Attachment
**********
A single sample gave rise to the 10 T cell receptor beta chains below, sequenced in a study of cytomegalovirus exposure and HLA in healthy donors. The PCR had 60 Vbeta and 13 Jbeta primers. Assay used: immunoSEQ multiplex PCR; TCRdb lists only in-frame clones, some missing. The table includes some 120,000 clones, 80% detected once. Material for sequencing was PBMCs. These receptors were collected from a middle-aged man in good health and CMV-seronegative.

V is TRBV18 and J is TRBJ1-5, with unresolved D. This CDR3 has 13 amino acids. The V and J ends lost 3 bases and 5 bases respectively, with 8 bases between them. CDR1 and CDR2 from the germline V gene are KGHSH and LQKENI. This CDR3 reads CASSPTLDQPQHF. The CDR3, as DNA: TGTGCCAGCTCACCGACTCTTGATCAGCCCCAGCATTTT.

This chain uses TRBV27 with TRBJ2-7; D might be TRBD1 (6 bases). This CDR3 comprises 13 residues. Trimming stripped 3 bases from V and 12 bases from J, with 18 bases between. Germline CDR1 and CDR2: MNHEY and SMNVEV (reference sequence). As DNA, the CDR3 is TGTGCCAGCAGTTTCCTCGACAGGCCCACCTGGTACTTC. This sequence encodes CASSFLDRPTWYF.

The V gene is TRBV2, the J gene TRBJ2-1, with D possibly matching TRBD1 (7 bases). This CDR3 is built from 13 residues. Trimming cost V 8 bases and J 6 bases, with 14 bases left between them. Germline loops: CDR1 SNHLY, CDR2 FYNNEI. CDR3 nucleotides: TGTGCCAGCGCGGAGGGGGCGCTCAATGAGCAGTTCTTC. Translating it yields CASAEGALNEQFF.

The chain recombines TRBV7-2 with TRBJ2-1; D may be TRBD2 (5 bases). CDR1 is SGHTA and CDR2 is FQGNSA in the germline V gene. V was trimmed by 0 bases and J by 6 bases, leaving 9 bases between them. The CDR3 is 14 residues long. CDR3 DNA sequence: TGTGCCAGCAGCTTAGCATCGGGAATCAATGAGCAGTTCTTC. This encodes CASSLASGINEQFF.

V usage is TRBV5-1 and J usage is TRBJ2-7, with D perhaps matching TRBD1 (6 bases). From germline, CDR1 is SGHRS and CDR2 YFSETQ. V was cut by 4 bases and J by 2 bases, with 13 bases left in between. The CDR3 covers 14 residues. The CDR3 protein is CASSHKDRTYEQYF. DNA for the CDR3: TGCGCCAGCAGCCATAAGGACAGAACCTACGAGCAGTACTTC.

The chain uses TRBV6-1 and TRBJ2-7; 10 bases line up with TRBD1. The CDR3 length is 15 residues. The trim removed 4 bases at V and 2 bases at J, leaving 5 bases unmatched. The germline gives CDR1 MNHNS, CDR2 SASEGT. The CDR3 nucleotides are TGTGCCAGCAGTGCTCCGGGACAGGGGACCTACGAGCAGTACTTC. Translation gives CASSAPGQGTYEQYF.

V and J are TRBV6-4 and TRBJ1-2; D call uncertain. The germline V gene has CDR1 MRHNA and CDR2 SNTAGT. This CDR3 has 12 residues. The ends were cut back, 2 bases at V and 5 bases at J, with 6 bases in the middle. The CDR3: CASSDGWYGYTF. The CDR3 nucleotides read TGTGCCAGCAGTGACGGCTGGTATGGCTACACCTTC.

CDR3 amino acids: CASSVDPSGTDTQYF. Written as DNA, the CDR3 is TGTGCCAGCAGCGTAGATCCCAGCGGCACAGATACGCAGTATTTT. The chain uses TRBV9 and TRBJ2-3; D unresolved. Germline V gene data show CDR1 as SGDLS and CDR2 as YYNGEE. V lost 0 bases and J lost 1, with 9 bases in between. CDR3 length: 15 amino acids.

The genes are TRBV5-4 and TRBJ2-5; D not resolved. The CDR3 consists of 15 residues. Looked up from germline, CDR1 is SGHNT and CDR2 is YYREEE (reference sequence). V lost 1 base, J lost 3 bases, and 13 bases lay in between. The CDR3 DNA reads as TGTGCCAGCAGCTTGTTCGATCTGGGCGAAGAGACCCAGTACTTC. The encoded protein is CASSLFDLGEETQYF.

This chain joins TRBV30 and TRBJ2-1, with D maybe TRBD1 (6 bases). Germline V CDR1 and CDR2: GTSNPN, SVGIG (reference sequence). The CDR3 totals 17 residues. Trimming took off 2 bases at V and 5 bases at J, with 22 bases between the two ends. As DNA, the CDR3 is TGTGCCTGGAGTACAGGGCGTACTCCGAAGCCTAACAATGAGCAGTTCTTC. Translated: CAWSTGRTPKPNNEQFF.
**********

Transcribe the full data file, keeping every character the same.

A single sample gave rise to the 10 T cell receptor beta chains below, sequenced in a study of cytomegalovirus exposure and HLA in healthy donors. The PCR had 60 Vbeta and 13 Jbeta primers. Assay used: immunoSEQ multiplex PCR; TCRdb lists only in-frame clones, some missing. The table includes some 120,000 clones, 80% detected once. Material for sequencing was PBMCs. These receptors were collected from a middle-aged man in good health and CMV-seronegative.

V is TRBV18 and J is TRBJ1-5, with unresolved D. This CDR3 has 13 amino acids. The V and J ends lost 3 bases and 5 bases respectively, with 8 bases between them. CDR1 and CDR2 from the germline V gene are KGHSH and LQKENI. This CDR3 reads CASSPTLDQPQHF. The CDR3, as DNA: TGTGCCAGCTCACCGACTCTTGATCAGCCCCAGCATTTT.

This chain uses TRBV27 with TRBJ2-7; D might be TRBD1 (6 bases). This CDR3 comprises 13 residues. Trimming stripped 3 bases from V and 12 bases from J, with 18 bases between. Germline CDR1 and CDR2: MNHEY and SMNVEV (reference sequence). As DNA, the CDR3 is TGTGCCAGCAGTTTCCTCGACAGGCCCACCTGGTACTTC. This sequence encodes CASSFLDRPTWYF.

The V gene is TRBV2, the J gene TRBJ2-1, with D possibly matching TRBD1 (7 bases). This CDR3 is built from 13 residues. Trimming cost V 8 bases and J 6 bases, with 14 bases left between them. Germline loops: CDR1 SNHLY, CDR2 FYNNEI. CDR3 nucleotides: TGTGCCAGCGCGGAGGGGGCGCTCAATGAGCAGTTCTTC. Translating it yields CASAEGALNEQFF.

The chain recombines TRBV7-2 with TRBJ2-1; D may be TRBD2 (5 bases). CDR1 is SGHTA and CDR2 is FQGNSA in the germline V gene. V was trimmed by 0 bases and J by 6 bases, leaving 9 bases between them. The CDR3 is 14 residues long. CDR3 DNA sequence: TGTGCCAGCAGCTTAGCATCGGGAATCAATGAGCAGTTCTTC. This encodes CASSLASGINEQFF.

V usage is TRBV5-1 and J usage is TRBJ2-7, with D perhaps matching TRBD1 (6 bases). From germline, CDR1 is SGHRS and CDR2 YFSETQ. V was cut by 4 bases and J by 2 bases, with 13 bases left in between. The CDR3 covers 14 residues. The CDR3 protein is CASSHKDRTYEQYF. DNA for the CDR3: TGCGCCAGCAGCCATAAGGACAGAACCTACGAGCAGTACTTC.

The chain uses TRBV6-1 and TRBJ2-7; 10 bases line up with TRBD1. The CDR3 length is 15 residues. The trim removed 4 bases at V and 2 bases at J, leaving 5 bases unmatched. The germline gives CDR1 MNHNS, CDR2 SASEGT. The CDR3 nucleotides are TGTGCCAGCAGTGCTCCGGGACAGGGGACCTACGAGCAGTACTTC. Translation gives CASSAPGQGTYEQYF.

V and J are TRBV6-4 and TRBJ1-2; D call uncertain. The germline V gene has CDR1 MRHNA and CDR2 SNTAGT. This CDR3 has 12 residues. The ends were cut back, 2 bases at V and 5 bases at J, with 6 bases in the middle. The CDR3: CASSDGWYGYTF. The CDR3 nucleotides read TGTGCCAGCAGTGACGGCTGGTATGGCTACACCTTC.

CDR3 amino acids: CASSVDPSGTDTQYF. Written as DNA, the CDR3 is TGTGCCAGCAGCGTAGATCCCAGCGGCACAGATACGCAGTATTTT. The chain uses TRBV9 and TRBJ2-3; D unresolved. Germline V gene data show CDR1 as SGDLS and CDR2 as YYNGEE. V lost 0 bases and J lost 1, with 9 bases in between. CDR3 length: 15 amino acids.

The genes are TRBV5-4 and TRBJ2-5; D not resolved. The CDR3 consists of 15 residues. Looked up from germline, CDR1 is SGHNT and CDR2 is YYREEE (reference sequence). V lost 1 base, J lost 3 bases, and 13 bases lay in between. The CDR3 DNA reads as TGTGCCAGCAGCTTGTTCGATCTGGGCGAAGAGACCCAGTACTTC. The encoded protein is CASSLFDLGEETQYF.

This chain joins TRBV30 and TRBJ2-1, with D maybe TRBD1 (6 bases). Germline V CDR1 and CDR2: GTSNPN, SVGIG (reference sequence). The CDR3 totals 17 residues. Trimming took off 2 bases at V and 5 bases at J, with 22 bases between the two ends. As DNA, the CDR3 is TGTGCCTGGAGTACAGGGCGTACTCCGAAGCCTAACAATGAGCAGTTCTTC. Translated: CAWSTGRTPKPNNEQFF.